Now, I’ve pointed out that in the past, and many of you will recall if you’re seasoned readers of the site, that “Always do the research” does need to be the author’s mantra. And I’m not stepping away from that. We should be doing the research when and where we can. Wherever we can. Regardless of the topic, setting, whatever of our book, even though it’s a work of fiction, we need to do the research.
But … that doesn’t mean that everything in your book needs to be in line with reality.
Look, at the end of the day, we’re writing fiction. Not encyclopedias (though some may think that by looking at the length). We’re writing stories of speculation. Stories where magic is a real thing, or faster-than-light travel (which we don’t have … yet), or drones that take out the garbage. As of today, and right now, those elements are fictional.
But, again, we’re writing fiction. Exploring these concepts and the settings they can infuse is kind of our bag as writers. Now, while that doesn’t excuse a lack of research, even in fantasy (don’t put your tanner inside city limits, as one author put it), it does mean that there are moments where we are going to break with the reality we know. We’re going to have airships unlike anything in the real world. We’re going to have people who can start fires via magic. Or rings that turn people invisible. Spaceships that can carry us to distant stars.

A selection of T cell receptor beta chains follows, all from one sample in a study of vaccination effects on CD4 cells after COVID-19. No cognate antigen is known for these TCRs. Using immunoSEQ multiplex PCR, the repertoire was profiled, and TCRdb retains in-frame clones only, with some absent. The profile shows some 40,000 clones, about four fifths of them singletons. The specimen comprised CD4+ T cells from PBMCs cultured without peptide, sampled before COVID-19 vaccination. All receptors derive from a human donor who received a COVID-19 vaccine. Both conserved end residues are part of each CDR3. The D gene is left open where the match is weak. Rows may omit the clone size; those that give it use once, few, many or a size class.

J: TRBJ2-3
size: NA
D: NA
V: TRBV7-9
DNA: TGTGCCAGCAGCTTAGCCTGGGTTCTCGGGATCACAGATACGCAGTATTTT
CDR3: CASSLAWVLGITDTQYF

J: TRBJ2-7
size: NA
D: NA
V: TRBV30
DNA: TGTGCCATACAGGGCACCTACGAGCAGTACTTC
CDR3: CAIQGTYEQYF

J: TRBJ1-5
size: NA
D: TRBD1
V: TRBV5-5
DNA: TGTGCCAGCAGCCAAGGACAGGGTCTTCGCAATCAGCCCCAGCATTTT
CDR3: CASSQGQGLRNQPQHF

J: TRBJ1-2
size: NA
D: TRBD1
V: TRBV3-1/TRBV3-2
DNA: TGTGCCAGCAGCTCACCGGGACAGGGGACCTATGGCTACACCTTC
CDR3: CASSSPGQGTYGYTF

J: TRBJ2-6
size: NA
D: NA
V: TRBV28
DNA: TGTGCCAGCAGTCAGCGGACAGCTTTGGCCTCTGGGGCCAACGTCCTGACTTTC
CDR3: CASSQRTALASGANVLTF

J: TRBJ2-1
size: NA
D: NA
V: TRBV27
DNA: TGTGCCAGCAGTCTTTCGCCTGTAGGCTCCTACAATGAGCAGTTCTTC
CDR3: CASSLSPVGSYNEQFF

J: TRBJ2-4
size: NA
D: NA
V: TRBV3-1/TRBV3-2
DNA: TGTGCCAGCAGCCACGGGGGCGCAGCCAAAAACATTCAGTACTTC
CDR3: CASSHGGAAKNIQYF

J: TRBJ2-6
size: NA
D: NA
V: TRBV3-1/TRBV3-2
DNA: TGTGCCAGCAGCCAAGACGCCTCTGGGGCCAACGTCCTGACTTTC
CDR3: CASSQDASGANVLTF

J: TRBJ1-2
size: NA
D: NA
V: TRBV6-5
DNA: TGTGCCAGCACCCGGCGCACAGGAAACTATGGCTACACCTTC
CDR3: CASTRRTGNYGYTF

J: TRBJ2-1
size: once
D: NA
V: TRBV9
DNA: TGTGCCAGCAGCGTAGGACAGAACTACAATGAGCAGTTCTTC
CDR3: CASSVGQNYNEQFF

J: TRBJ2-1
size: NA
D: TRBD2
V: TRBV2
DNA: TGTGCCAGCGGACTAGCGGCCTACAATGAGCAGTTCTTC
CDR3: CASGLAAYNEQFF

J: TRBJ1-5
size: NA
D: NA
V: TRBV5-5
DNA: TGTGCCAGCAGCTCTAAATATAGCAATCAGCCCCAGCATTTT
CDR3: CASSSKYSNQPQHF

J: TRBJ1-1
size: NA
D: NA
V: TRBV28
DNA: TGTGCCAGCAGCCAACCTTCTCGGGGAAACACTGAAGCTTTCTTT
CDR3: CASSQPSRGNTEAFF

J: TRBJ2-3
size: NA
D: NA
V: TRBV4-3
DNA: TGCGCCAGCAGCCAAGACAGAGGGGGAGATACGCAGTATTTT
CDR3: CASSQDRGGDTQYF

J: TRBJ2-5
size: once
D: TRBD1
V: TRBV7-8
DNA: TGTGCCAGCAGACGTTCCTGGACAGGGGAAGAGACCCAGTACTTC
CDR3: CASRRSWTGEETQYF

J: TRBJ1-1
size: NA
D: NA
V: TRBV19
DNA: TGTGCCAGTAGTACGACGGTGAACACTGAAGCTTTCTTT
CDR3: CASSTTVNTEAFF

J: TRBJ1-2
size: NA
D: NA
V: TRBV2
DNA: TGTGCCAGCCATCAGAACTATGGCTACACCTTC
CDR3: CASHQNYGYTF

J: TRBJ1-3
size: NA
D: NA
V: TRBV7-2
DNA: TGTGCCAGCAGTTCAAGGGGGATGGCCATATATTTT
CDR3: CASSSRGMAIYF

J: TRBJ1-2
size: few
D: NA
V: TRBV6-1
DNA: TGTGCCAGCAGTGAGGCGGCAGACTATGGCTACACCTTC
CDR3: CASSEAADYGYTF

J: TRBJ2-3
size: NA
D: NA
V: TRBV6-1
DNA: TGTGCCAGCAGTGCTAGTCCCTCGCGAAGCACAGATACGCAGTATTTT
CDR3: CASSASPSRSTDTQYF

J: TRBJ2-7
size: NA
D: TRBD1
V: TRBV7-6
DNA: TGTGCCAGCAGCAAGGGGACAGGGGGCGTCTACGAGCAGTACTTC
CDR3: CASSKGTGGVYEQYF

Now, that doesn’t mean there can’t be a kernel of truth to it that comes from our research. For example, the “electrostatic drive” used by submarines on Pisces in Colony is actually based on real supercavitation technology that’s used to make torpedoes that hit speeds well above 100 knots, and that are being developed for submarines (with the hopes of making subs that can do what the subs in Colony are capable of). So yeah, it’s based on real tech, and directions we’d like to go. Colony just provides a window of “this could be what it’s like once people figure it out” and explores a possible way it might work.
Same goes for the neural skinsuit, by the way. In fact, six months or so after Colony came out, one research group announced their first functioning prototype of a “soft, skintight exoskeleton” that was super thin and used lines of carbon nanotubing as artificial muscle to enhance the wearer’s strength. Just lines, not whole bands of muscle, but … getting there.